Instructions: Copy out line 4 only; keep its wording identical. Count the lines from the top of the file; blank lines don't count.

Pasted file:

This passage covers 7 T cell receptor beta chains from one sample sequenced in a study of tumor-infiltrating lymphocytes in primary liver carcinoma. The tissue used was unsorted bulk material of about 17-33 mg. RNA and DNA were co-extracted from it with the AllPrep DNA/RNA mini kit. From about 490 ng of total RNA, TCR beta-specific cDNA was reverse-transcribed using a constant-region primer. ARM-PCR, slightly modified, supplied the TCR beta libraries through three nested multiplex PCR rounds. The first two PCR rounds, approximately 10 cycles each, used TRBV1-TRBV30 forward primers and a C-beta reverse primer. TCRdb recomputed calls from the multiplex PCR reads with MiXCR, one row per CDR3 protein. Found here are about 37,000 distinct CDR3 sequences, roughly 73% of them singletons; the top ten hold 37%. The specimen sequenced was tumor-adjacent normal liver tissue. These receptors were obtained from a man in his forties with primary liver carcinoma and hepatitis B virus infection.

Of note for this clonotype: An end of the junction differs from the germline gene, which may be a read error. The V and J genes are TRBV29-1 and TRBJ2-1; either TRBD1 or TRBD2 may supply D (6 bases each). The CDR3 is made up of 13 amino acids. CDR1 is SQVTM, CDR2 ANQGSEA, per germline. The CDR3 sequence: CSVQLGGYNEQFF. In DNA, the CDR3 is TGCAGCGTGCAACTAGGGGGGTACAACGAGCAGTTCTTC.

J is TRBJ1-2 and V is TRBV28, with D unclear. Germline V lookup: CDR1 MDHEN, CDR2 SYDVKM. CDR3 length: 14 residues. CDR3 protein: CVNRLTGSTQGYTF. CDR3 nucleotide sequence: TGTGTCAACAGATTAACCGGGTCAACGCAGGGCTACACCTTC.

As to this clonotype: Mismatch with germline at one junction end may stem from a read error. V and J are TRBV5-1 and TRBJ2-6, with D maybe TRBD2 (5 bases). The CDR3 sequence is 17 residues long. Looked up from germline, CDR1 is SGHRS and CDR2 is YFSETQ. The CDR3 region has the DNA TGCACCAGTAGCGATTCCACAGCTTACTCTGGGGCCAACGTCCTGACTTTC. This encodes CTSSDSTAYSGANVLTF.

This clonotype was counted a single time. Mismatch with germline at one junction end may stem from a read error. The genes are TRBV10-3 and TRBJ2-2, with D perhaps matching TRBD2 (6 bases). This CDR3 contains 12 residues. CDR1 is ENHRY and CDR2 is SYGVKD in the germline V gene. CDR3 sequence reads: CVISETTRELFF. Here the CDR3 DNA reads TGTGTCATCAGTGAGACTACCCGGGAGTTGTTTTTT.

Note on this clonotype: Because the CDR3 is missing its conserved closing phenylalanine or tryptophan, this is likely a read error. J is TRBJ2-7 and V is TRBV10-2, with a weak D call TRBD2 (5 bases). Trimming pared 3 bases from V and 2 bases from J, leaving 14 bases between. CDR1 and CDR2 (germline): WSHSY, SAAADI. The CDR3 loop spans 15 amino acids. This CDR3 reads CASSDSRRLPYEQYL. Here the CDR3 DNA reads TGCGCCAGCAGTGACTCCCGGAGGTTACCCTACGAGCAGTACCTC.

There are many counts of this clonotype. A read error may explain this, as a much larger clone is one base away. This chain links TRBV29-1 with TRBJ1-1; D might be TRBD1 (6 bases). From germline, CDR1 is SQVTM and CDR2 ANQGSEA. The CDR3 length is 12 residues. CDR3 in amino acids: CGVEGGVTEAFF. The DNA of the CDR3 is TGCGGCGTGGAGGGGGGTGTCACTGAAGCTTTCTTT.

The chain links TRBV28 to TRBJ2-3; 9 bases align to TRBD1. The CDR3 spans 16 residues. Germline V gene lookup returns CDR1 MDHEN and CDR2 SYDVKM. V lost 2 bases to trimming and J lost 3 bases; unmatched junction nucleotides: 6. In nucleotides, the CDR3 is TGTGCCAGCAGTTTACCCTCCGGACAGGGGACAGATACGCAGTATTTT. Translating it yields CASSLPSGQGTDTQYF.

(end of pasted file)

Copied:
As to this clonotype: Mismatch with germline at one junction end may stem from a read error. V and J are TRBV5-1 and TRBJ2-6, with D maybe TRBD2 (5 bases). The CDR3 sequence is 17 residues long. Looked up from germline, CDR1 is SGHRS and CDR2 is YFSETQ. The CDR3 region has the DNA TGCACCAGTAGCGATTCCACAGCTTACTCTGGGGCCAACGTCCTGACTTTC. This encodes CTSSDSTAYSGANVLTF.